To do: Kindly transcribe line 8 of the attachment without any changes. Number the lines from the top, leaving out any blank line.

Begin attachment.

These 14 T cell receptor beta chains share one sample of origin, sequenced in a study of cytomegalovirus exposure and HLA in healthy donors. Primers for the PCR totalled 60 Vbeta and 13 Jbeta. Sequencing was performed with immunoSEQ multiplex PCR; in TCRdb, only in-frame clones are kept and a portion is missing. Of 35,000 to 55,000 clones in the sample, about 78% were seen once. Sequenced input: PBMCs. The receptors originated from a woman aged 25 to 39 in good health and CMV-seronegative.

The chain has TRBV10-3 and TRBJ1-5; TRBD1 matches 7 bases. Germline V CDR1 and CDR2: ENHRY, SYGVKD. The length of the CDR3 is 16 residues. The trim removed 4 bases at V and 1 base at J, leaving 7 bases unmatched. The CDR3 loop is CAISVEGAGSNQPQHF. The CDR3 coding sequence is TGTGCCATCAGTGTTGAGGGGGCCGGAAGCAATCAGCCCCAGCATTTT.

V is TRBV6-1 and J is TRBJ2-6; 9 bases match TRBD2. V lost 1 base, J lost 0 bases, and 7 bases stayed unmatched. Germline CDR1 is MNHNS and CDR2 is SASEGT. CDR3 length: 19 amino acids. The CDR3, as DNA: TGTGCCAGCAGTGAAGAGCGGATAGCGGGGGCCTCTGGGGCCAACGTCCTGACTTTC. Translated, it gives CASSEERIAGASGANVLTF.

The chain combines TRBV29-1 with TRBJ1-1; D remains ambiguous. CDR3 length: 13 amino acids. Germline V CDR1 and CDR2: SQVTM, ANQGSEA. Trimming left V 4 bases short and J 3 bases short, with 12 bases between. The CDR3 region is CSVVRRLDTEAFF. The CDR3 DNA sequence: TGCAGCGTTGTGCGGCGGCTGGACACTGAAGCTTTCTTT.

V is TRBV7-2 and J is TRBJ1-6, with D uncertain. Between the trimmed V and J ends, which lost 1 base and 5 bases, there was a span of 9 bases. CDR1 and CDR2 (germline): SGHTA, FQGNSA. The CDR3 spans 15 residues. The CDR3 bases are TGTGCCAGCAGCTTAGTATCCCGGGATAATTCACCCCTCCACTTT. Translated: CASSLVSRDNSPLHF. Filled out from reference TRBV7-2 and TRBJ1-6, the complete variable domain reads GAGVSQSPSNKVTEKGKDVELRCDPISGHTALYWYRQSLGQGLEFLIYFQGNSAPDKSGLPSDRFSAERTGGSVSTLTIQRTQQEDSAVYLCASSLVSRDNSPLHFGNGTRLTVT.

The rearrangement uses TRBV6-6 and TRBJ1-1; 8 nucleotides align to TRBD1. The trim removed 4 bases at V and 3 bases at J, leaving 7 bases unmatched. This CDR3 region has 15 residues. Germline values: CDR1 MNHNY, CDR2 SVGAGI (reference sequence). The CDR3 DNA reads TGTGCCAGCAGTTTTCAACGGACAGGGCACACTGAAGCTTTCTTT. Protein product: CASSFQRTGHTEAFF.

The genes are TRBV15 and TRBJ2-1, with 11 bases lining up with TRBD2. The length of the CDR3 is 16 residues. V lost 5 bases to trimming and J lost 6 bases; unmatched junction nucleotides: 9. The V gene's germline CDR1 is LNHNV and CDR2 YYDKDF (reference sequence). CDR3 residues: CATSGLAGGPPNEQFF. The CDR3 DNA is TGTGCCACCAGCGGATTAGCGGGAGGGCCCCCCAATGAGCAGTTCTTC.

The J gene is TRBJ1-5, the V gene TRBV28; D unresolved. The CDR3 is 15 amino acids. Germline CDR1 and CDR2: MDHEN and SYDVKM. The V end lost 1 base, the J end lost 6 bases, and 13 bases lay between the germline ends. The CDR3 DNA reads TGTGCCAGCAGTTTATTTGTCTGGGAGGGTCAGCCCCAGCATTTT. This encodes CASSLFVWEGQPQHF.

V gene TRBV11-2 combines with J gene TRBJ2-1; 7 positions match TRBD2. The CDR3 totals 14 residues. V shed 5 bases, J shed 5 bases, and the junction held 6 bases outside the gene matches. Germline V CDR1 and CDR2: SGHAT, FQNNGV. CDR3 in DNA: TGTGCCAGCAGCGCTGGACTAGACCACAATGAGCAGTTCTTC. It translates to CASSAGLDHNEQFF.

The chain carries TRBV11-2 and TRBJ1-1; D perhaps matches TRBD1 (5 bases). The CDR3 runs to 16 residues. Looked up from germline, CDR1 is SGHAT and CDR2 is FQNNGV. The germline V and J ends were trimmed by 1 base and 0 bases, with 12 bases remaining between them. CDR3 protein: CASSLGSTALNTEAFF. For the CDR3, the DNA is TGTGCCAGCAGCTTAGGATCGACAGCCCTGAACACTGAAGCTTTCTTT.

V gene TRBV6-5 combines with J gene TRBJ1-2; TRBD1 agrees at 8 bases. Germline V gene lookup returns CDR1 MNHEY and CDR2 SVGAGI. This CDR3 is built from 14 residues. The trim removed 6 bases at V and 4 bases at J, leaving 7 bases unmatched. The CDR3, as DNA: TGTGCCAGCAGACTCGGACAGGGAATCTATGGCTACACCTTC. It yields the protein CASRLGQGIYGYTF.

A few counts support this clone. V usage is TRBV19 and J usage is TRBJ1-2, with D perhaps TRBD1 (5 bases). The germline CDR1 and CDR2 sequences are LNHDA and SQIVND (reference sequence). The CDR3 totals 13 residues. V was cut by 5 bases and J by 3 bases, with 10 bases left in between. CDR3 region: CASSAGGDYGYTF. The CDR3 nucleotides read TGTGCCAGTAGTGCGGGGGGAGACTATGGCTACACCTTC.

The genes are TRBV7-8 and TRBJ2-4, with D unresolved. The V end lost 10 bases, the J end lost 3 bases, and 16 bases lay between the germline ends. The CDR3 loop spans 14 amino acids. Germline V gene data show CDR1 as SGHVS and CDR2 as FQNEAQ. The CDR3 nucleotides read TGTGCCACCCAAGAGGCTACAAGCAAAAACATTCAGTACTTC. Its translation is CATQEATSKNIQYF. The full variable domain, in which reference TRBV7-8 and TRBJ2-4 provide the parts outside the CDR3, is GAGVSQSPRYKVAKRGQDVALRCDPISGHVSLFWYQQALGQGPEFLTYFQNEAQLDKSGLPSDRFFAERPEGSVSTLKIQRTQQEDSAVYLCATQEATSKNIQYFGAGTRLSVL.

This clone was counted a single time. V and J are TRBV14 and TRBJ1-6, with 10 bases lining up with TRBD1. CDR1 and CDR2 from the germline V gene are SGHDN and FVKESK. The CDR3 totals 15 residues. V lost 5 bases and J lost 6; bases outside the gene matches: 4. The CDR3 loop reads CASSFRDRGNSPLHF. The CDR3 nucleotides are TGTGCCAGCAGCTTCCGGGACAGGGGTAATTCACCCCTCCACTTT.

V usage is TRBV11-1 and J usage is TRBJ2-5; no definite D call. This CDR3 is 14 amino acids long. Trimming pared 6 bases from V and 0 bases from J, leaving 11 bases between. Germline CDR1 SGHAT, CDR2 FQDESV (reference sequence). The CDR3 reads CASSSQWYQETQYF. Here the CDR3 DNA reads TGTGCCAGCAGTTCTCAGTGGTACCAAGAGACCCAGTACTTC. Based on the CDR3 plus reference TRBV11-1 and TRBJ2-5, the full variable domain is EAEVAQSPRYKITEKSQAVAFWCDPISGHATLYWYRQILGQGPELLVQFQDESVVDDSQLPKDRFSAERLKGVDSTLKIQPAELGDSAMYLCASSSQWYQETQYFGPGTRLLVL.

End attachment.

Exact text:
The J gene is TRBJ1-5, the V gene TRBV28; D unresolved. The CDR3 is 15 amino acids. Germline CDR1 and CDR2: MDHEN and SYDVKM. The V end lost 1 base, the J end lost 6 bases, and 13 bases lay between the germline ends. The CDR3 DNA reads TGTGCCAGCAGTTTATTTGTCTGGGAGGGTCAGCCCCAGCATTTT. This encodes CASSLFVWEGQPQHF.